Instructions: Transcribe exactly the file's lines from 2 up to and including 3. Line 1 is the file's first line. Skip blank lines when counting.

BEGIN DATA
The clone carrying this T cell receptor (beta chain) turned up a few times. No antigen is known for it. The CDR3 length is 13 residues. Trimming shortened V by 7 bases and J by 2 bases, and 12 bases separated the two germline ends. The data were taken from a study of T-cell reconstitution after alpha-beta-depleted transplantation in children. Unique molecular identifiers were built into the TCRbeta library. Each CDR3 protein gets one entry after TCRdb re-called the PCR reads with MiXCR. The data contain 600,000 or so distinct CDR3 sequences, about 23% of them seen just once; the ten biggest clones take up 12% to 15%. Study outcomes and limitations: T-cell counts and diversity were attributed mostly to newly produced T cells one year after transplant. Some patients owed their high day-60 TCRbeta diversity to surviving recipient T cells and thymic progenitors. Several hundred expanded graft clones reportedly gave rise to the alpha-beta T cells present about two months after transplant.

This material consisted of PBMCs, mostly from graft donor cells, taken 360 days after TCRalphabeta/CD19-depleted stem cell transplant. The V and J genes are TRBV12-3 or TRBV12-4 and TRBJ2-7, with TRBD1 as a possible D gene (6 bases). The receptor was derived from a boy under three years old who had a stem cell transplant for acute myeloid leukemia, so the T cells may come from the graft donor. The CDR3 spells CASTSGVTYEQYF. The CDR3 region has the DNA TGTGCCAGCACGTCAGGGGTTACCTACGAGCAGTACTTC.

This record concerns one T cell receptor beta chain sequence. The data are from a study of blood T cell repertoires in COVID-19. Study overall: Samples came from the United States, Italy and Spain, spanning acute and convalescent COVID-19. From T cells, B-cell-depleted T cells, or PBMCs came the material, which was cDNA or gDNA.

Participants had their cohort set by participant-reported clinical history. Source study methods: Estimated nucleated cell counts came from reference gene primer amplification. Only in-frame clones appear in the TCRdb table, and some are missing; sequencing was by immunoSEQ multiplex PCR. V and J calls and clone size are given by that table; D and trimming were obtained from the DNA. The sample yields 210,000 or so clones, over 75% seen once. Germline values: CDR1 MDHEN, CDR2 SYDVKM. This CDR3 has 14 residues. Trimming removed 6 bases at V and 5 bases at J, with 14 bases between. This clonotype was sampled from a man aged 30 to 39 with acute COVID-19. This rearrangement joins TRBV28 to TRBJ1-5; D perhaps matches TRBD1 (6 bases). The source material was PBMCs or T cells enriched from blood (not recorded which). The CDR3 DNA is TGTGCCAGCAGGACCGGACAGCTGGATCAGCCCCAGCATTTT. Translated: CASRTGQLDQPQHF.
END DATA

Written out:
This material consisted of PBMCs, mostly from graft donor cells, taken 360 days after TCRalphabeta/CD19-depleted stem cell transplant. The V and J genes are TRBV12-3 or TRBV12-4 and TRBJ2-7, with TRBD1 as a possible D gene (6 bases). The receptor was derived from a boy under three years old who had a stem cell transplant for acute myeloid leukemia, so the T cells may come from the graft donor. The CDR3 spells CASTSGVTYEQYF. The CDR3 region has the DNA TGTGCCAGCACGTCAGGGGTTACCTACGAGCAGTACTTC.

This record concerns one T cell receptor beta chain sequence. The data are from a study of blood T cell repertoires in COVID-19. Study overall: Samples came from the United States, Italy and Spain, spanning acute and convalescent COVID-19. From T cells, B-cell-depleted T cells, or PBMCs came the material, which was cDNA or gDNA.